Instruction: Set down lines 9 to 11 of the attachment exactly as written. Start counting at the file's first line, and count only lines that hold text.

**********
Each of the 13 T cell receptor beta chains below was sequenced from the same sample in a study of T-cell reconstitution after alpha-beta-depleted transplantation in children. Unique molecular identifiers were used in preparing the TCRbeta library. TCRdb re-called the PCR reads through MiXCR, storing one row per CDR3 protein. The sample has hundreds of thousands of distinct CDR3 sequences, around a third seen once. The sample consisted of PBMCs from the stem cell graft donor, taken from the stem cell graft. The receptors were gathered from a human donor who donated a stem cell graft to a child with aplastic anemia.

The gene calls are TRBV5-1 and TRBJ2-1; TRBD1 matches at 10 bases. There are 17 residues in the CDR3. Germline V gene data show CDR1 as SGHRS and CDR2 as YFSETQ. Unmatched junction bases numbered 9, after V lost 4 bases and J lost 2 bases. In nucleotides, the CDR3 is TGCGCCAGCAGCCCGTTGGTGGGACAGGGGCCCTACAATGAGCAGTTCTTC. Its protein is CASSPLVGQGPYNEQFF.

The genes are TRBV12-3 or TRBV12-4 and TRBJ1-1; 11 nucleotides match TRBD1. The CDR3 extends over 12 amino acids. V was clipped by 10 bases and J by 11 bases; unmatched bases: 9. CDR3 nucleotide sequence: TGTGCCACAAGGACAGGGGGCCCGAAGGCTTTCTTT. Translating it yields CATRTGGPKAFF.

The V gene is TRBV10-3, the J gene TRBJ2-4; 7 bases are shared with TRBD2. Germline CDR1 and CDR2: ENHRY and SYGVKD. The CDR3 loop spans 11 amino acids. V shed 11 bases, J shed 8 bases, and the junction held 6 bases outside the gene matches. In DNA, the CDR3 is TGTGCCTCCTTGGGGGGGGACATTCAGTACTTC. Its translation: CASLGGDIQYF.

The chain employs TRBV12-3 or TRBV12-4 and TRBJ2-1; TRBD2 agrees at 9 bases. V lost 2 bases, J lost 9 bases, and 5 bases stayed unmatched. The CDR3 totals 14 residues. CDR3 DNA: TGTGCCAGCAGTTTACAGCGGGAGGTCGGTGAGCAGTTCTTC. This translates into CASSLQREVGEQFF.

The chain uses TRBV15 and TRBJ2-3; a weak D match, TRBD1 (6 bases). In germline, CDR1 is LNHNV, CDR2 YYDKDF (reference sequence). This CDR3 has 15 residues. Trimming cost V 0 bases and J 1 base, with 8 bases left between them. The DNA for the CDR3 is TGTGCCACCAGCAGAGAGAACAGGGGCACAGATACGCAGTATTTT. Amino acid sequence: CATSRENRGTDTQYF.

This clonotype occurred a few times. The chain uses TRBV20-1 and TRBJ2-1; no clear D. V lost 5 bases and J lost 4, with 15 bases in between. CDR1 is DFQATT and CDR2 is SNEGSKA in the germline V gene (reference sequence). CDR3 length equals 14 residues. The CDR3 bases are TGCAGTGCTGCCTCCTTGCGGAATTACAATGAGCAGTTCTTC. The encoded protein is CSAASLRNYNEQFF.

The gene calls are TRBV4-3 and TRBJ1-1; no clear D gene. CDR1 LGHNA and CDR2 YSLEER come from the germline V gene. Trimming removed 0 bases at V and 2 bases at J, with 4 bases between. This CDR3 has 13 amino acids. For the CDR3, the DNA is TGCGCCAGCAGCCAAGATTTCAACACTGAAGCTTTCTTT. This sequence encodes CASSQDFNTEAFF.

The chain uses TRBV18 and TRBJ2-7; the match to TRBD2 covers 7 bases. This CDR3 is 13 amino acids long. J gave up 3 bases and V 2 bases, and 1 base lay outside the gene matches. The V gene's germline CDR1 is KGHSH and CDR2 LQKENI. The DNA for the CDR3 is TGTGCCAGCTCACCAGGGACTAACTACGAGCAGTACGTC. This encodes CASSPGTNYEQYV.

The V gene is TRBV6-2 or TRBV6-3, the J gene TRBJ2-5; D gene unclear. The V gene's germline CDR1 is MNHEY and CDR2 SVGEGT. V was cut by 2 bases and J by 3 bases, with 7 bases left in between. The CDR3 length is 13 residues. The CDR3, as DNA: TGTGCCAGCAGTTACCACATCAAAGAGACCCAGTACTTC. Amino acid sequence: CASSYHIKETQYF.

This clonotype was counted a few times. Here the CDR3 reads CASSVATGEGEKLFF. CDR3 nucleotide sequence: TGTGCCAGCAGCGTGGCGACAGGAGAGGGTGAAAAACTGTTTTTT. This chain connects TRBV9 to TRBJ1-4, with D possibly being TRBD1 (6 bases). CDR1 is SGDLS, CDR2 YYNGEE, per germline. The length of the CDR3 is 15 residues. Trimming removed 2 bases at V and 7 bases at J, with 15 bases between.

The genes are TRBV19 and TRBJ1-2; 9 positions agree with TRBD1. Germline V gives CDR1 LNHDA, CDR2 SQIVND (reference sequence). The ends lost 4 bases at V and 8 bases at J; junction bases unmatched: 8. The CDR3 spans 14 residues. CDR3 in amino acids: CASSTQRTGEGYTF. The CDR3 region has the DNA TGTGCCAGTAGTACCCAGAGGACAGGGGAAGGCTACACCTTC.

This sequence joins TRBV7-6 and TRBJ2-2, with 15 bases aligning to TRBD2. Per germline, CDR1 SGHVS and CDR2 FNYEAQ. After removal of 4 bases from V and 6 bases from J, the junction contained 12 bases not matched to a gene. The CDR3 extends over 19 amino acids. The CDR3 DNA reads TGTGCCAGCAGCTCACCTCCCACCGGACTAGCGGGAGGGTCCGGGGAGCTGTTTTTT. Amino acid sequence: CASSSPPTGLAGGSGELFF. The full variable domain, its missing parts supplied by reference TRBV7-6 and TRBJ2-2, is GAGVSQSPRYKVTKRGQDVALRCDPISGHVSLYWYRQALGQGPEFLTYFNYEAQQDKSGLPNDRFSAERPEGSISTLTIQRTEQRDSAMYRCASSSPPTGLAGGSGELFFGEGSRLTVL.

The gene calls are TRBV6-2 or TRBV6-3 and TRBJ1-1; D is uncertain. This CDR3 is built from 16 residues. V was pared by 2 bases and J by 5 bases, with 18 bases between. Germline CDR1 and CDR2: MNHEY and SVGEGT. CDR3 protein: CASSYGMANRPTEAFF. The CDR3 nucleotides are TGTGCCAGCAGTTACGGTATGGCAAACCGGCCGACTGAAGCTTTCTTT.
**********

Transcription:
The chain uses TRBV18 and TRBJ2-7; the match to TRBD2 covers 7 bases. This CDR3 is 13 amino acids long. J gave up 3 bases and V 2 bases, and 1 base lay outside the gene matches. The V gene's germline CDR1 is KGHSH and CDR2 LQKENI. The DNA for the CDR3 is TGTGCCAGCTCACCAGGGACTAACTACGAGCAGTACGTC. This encodes CASSPGTNYEQYV.

The V gene is TRBV6-2 or TRBV6-3, the J gene TRBJ2-5; D gene unclear. The V gene's germline CDR1 is MNHEY and CDR2 SVGEGT. V was cut by 2 bases and J by 3 bases, with 7 bases left in between. The CDR3 length is 13 residues. The CDR3, as DNA: TGTGCCAGCAGTTACCACATCAAAGAGACCCAGTACTTC. Amino acid sequence: CASSYHIKETQYF.

This clonotype was counted a few times. Here the CDR3 reads CASSVATGEGEKLFF. CDR3 nucleotide sequence: TGTGCCAGCAGCGTGGCGACAGGAGAGGGTGAAAAACTGTTTTTT. This chain connects TRBV9 to TRBJ1-4, with D possibly being TRBD1 (6 bases). CDR1 is SGDLS, CDR2 YYNGEE, per germline. The length of the CDR3 is 15 residues. Trimming removed 2 bases at V and 7 bases at J, with 15 bases between.